Pruitt spoke at a December 2013 ALEC meeting on a panel called “Embracing American Energy Opportunities: From Wellheads to Pipelines.” Now we know from the Pruitt emails that he was invited to speak at ALEC by an industry lobbyist named Peter Glaser, a partner at the law firm Troutman Sanders LLP. Glaser has represented Peabody Energy and other energy companies fighting EPA efforts to address climate change.
During his speech about the President Obama Clean Power Plan, Pruitt touted a line that polluting industries would love: “Beyond the regional haze case, we have something on the horizon, something more troubling. And that’s the proposed rule under 111(d) with respect to CO2 regulation. We have an EPA that is engaged in rulemaking, proposed rulemaking, that seeks to exert itself in a way that the statute doesn’t authorize at all.” Pruitt would join a group of states in a legal attack on the Clean Power Plan, a historic effort to rein in power-plant pollution by one-third over a span of years.
Keeping Up with the Kochs as Oklahoma Attorney General
The stack of Pruitt emails received by CMD reveal email exchanges between Aaron Cooper, Director of Public Affairs for the attorney general’s office and Matt Ball, Oklahoma State Director for Americans for Prosperity (AFP), the right-wing political advocacy arm of the Koch political empire.
July 2013 emails show Ball organizing an August 22 event featuring Pruitt, Sen. James Lankford (OK-R), and William Yeatman, a senior fellow at the Competitive Enterprise Institute (CEI). Both Lankford and CEI have received Koch funding. In organizing the event, Ball helpfully instructs the AG’s staff on what he wants Pruitt to say,
“Frankly, I just assume the AG and Lankford talk sue and settle, how the EPA is deploying these tactics and what their respective offices have done on oversight and litigation, and let Yeatman from CEI give an objective analysis of costs to ratepayers from revised state implementation plan on regional haze (which includes the PSO rate increase). That way you guys don’t have to deliver those messages and can focus on what the AG does best, opposing the Obama administration and its nasty tactics on the environment.”
Industry groups and the U.S. Chamber of Commerce claim that agencies like EPA are “regulating” outside the normal rule making process when they are sued by environmentalist groups, like Greenpeace and Sierra Club, for not following the law and then settle those lawsuits in legally binding, court ordered agreements without inviting states or industry to participate.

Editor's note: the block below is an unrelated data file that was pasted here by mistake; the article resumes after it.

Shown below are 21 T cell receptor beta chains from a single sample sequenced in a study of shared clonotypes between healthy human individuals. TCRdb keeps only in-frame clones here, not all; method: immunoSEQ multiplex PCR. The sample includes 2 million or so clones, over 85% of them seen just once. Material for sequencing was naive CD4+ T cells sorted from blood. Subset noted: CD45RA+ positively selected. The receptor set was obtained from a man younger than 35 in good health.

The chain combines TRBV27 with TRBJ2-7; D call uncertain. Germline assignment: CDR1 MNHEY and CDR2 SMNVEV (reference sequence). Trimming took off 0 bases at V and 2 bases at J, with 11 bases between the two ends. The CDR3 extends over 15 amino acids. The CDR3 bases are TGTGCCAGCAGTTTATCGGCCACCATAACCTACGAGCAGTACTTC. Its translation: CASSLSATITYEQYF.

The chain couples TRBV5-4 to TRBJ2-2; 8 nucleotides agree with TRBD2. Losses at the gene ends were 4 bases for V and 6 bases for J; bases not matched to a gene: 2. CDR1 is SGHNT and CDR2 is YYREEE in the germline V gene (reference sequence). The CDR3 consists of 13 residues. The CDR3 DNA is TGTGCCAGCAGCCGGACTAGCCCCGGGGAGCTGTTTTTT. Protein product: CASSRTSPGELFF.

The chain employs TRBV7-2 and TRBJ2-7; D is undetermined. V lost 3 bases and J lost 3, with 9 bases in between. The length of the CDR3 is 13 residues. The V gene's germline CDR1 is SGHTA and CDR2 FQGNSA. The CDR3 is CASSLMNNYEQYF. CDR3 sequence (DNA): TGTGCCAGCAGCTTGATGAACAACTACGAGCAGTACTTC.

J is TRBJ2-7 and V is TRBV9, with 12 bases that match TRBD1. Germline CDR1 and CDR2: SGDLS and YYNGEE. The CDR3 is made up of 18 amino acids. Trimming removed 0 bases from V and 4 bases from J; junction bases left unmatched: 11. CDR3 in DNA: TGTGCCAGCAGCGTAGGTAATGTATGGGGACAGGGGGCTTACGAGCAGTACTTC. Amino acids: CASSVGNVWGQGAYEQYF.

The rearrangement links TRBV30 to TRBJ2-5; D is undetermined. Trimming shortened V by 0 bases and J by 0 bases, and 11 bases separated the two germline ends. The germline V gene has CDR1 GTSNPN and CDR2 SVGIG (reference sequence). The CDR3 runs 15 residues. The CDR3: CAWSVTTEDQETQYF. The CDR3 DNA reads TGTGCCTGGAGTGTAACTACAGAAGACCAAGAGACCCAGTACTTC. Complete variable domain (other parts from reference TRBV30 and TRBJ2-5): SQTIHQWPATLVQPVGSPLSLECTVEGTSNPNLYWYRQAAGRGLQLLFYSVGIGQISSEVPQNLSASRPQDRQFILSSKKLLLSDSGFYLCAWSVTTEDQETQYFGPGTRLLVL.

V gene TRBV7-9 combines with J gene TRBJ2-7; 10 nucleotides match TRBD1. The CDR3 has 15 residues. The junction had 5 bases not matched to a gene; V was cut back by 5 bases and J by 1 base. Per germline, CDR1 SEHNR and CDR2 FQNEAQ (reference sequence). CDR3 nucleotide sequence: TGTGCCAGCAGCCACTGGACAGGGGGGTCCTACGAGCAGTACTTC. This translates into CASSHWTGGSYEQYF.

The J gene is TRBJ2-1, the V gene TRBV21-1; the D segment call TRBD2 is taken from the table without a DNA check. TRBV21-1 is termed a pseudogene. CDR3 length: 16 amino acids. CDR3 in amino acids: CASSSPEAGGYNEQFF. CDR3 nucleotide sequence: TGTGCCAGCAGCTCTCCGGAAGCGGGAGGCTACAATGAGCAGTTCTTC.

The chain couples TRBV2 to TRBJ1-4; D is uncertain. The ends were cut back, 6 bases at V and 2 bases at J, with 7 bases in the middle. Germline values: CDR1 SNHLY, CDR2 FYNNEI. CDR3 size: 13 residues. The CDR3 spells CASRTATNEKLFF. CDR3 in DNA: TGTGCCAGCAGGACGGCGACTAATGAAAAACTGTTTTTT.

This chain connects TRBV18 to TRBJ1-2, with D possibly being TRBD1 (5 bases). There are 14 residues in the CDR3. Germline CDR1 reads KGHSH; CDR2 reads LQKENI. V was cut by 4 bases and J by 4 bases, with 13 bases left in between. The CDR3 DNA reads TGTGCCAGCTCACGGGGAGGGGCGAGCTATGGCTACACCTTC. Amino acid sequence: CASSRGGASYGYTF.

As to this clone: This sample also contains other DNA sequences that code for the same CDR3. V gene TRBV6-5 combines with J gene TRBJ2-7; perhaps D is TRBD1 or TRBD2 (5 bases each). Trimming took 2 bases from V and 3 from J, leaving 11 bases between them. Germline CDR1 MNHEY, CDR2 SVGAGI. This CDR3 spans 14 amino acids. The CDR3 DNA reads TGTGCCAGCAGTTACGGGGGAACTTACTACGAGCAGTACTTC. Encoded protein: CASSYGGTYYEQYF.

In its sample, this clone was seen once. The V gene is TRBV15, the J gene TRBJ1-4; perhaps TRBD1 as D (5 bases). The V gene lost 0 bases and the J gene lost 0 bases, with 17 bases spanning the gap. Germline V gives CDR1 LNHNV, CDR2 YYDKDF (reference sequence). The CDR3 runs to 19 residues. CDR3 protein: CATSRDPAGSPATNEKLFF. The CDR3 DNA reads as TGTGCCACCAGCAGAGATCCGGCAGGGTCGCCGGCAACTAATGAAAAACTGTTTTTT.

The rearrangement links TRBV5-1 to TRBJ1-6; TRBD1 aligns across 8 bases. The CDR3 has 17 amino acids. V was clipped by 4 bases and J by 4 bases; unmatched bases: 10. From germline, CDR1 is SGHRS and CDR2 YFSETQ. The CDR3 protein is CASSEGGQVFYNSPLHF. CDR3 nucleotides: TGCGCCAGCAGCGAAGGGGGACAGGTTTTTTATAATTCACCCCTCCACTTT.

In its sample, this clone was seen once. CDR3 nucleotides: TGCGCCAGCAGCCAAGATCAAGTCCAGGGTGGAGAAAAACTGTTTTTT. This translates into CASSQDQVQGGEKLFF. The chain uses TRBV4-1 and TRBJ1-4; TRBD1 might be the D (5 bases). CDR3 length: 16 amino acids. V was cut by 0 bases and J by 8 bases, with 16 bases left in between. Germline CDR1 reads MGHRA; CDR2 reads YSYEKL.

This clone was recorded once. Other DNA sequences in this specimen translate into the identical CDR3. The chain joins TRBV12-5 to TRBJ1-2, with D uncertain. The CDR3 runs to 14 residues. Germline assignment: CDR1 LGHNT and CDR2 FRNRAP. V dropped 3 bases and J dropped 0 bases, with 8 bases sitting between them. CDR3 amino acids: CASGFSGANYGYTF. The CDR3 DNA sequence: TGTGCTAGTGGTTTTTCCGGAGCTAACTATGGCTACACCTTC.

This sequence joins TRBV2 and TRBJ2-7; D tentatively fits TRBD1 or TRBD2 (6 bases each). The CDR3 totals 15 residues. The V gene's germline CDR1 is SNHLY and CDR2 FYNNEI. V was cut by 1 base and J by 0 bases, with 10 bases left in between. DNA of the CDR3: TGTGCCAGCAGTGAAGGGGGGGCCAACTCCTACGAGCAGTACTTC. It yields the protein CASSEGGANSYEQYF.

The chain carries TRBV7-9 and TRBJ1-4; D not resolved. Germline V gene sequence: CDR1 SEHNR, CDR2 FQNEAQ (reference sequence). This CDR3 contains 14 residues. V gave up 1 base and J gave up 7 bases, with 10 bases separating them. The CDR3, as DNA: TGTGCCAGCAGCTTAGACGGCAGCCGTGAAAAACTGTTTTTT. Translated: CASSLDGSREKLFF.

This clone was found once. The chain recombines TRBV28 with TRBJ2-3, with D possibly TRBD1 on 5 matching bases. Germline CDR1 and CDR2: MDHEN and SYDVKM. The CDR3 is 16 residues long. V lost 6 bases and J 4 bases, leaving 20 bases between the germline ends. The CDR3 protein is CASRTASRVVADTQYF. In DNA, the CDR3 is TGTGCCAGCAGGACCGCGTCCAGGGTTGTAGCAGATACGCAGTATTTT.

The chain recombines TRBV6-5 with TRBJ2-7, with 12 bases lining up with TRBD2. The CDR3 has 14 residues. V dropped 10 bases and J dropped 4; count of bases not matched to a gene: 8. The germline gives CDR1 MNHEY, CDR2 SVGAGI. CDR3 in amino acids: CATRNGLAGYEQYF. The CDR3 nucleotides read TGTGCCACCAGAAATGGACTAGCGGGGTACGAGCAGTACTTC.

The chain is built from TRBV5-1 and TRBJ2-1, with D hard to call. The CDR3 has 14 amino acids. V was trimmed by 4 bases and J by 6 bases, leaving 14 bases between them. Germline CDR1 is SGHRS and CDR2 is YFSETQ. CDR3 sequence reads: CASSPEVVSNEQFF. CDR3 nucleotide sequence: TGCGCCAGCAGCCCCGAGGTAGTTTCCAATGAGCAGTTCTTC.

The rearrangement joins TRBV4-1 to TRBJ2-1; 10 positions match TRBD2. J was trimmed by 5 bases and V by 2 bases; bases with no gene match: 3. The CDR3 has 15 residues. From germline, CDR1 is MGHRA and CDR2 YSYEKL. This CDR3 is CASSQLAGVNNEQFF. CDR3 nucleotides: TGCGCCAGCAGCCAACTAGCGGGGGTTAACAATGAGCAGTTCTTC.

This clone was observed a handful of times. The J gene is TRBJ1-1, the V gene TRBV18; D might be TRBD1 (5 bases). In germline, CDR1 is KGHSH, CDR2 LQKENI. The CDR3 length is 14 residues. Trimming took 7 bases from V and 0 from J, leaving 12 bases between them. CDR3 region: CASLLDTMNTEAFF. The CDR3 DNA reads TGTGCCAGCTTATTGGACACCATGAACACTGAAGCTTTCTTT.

Cooper promptly responds, “I think that what be good from our standpoint.” Ball, on August 14, sends an email with the final schedule detailed in which he praises Pruitt for “all they are doing to push back against President Obama’s EPA and its axis with liberal environmental groups.” Pruitt led a group of state attorneys general in suing the EPA for its correspondence with environmental groups.
In another email, Ball requests a same day meeting with Pruitt’s Chief of Staff and Assistant Attorney General, Melissa Houston and she agrees to meet him the next day in the AG’s conference room. The fractured emails do not indicate what the meeting was about.
Yet another email from December 2013, invites Dean Kuckelman, Senior Counsel, Litigation and Discovery, for Koch Companies Public Sector to a conference call with two of Pruitt’s assistant attorneys general and the Solicitor General. The topic of the conference is not known.
This email followed an email from Kuckelman to Houston with an attachment produced by the American Tort Reform (ATR) entitled, “Judicial Hell Holes.” The Kochs share ATR’s goals to make it harder for consumers to sue over products and services that kill or injure people. Judicial “hell holes” refer to states where it is easier for consumers to sue or unite in class action suits against giant, deep-pocketed corporations.
This is only a small sampling of the emails between Koch and ALEC staff and Pruitt staff, CMD is fighting for 1,600 pages withheld by Pruitt’s office in the lawsuit and additional emails, which will shed more light on these meetings and relationships.
The cozy relationship between Pruitt, the Kochs, ALEC crew, and the big polluters who fund ALEC will no doubt continue as Pruitt begins to dismantle the EPA.
Upon his appointment ALEC released a statement lauding Pruitt and claiming that Trump has “found just the right person to bring fresh leadership and much-needed reform to an agency currently out of control. Anyone who values striking a balance between sensible environmental regulations and the rule of law should delight in Pruitt’s appointment.”
While the corporate-fueled ALEC may be delighted, Americans concerned about the future of America’s lakes, bays, rivers, and more find Pruitt’s close relationship with polluters not very charming.